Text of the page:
It's a treacherous place out there on the internet.
One misstep and you could be the unwitting victim of a phishing scam.
One erroneous ecommerce visit could lead to an accidental purchase of goods or services you didn't want because the 'buy it now' button is far too ambiguous for our tiny brains to handle.
One innocent search for 'who is Kim Kardashian' can lead you directly to the Mail Online.
Again. It's a treacherous place out there.
If only there was a safe harbour. An area cordoned off from the scammers, the tricksters and the muck-rakers. A place you can be guaranteed nothing but high quality entertainment and useful information provided by the most ethically minded curators.
Well until that place is found, you'll just have to make do with this…
Let’s face it, in 2013 Gov.uk has featured in the forefront of many people’s minds as a flag bearer for great design and digital change. Continuing this trend, Thursday last week saw Gov.uk release the next section of its alpha style guide.
If you don’t have a style guide, or you have a fusty old copy in a shared folder no longer in use, or even worse, just a printed copy in a folder, well now is the time to update it and watch standards soar.
This style guide (part of GDS's seven wider design principles) is still being optimised but now includes sections on ‘writing for Gov.uk’, ‘writing for the web’, ‘style points for various content types’ and a ‘transactions style guide’.
It's interesting that Gov.uk realises the style of the guide itself is important. Continuous work on improving navigation and keeping content up to date is as important for the style guide as for the wider site.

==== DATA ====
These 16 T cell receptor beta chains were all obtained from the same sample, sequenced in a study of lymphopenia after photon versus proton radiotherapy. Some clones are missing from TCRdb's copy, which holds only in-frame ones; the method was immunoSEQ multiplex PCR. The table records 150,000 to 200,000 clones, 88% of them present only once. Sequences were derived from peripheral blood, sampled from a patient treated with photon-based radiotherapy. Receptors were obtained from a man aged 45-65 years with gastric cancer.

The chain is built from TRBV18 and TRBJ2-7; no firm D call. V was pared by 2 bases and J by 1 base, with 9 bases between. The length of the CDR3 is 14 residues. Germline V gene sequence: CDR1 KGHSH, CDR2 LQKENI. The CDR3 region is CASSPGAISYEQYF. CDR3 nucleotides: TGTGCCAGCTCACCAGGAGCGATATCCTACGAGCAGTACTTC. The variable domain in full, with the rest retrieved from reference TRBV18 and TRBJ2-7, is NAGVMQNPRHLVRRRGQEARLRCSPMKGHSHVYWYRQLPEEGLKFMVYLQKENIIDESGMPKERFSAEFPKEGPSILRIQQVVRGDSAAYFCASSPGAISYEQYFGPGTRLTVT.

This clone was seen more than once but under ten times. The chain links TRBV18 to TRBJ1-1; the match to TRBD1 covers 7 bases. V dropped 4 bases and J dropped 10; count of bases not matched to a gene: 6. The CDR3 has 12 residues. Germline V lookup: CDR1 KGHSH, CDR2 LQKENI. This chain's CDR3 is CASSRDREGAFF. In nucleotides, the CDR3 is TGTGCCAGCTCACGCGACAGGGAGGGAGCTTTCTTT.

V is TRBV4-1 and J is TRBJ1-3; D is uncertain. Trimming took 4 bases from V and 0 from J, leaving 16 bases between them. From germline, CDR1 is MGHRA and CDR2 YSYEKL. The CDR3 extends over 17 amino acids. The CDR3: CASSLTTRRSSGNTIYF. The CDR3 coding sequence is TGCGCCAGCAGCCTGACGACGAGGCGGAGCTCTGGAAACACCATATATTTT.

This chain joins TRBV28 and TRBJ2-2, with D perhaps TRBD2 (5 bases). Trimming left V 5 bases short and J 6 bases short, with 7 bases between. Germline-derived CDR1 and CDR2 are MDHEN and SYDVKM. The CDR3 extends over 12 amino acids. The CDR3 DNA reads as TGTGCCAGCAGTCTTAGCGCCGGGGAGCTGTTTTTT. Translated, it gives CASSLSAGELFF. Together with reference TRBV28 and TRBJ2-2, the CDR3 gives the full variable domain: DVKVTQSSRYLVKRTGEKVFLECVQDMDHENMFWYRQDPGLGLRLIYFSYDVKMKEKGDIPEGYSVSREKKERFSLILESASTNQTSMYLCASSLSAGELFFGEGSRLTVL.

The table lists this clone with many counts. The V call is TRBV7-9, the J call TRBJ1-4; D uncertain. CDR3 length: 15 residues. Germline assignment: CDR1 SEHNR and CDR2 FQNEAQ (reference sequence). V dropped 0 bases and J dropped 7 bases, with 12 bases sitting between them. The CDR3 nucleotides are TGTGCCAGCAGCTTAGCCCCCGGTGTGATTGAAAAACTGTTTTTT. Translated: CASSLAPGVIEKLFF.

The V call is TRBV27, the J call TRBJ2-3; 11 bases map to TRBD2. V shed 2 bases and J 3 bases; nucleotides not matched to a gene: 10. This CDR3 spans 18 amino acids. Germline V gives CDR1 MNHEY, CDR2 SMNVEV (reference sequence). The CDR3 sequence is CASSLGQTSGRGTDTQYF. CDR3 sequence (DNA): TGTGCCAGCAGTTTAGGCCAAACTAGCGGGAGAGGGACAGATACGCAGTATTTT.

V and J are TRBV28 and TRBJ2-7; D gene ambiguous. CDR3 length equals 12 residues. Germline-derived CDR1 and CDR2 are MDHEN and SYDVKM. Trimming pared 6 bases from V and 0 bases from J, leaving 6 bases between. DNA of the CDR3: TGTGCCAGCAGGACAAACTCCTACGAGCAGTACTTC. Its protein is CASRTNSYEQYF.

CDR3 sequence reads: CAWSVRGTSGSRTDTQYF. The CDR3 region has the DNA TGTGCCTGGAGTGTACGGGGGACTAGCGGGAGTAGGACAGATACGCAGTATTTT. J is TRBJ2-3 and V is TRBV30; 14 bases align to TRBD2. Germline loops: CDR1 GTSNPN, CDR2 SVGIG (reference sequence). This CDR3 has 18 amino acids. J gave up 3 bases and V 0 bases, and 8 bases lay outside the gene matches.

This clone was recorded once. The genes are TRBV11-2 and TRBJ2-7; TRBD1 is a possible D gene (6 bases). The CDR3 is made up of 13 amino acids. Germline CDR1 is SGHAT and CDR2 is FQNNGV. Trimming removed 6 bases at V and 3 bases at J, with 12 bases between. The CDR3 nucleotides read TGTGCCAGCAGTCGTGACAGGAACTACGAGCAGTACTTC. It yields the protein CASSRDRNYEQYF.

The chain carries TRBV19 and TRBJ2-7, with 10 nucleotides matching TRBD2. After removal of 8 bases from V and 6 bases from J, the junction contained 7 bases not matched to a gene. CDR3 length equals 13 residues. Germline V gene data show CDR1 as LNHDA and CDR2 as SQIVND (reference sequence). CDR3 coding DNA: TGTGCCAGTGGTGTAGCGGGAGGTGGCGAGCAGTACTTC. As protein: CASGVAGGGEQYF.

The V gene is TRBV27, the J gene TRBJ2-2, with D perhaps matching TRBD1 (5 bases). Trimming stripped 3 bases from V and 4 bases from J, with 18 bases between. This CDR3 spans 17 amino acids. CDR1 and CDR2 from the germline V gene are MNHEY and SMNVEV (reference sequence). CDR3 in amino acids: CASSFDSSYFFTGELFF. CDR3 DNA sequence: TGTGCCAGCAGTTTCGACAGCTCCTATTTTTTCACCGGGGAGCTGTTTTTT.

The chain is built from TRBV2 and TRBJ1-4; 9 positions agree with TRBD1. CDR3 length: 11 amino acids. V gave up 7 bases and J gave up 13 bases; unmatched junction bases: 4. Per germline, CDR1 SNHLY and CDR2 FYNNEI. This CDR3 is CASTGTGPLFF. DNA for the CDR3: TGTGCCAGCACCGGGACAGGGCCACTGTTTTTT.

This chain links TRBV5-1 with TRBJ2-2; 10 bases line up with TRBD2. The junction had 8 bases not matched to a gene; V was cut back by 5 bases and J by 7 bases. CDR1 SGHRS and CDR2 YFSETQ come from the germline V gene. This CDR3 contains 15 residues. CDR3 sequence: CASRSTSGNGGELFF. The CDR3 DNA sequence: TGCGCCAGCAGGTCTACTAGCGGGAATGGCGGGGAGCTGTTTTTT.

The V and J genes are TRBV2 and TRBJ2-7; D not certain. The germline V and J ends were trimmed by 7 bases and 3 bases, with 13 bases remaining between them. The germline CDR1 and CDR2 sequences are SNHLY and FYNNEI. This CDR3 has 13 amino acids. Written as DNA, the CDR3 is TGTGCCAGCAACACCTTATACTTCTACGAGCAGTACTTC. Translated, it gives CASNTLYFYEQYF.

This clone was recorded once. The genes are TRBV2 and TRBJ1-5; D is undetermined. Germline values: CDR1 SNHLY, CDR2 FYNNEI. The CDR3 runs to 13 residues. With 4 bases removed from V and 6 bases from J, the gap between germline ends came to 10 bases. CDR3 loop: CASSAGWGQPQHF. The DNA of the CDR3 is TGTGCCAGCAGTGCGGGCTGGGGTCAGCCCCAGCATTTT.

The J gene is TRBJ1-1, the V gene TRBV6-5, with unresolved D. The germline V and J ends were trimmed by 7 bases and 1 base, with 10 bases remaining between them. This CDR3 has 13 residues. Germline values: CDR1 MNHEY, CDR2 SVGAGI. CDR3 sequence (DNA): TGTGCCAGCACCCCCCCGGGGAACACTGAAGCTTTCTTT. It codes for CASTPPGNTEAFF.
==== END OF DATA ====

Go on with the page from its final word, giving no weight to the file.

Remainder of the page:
If information and guidance isn’t up to date, or the guide is not easily engaged with, errors carried forward will persist.
Let’s take a look at the new style guide and see why it stands out, as well as what you can appropriate for your own organisation’s style guide. I hope you'll agree with me, that when a style guide is done well, it's actually a lot of fun to use, with more prescriptive advice on grammar reading as dead pan as a Stewart Lee gag.
Are marketing and digital having a greater influence on coroprate strategy and its execution?
There can be little doubt that digital leaders within organisations are increasingly finding themselves charged with driving organisational transformation, growth and the development of capability, and are spending more time than ever working with the main boards of their businesses.
So what are the main barriers to securing the backing of senior staff for digital investment and initiatives, and what are the best practices for ensuring not only one-off approval but ongoing support from the C-Suite?
The results of Econsultancy's new research into Securing Board Buy-in reveal both some key challenges but also some smart strategies for success.
Digital communication is developing well among specialist teams within the UK government, however there is still work to do before it has been successfully integrated into mainstream departments and services.
This is the headline finding from the Cabinet Office Digital Communications Capability Review which was published on Friday.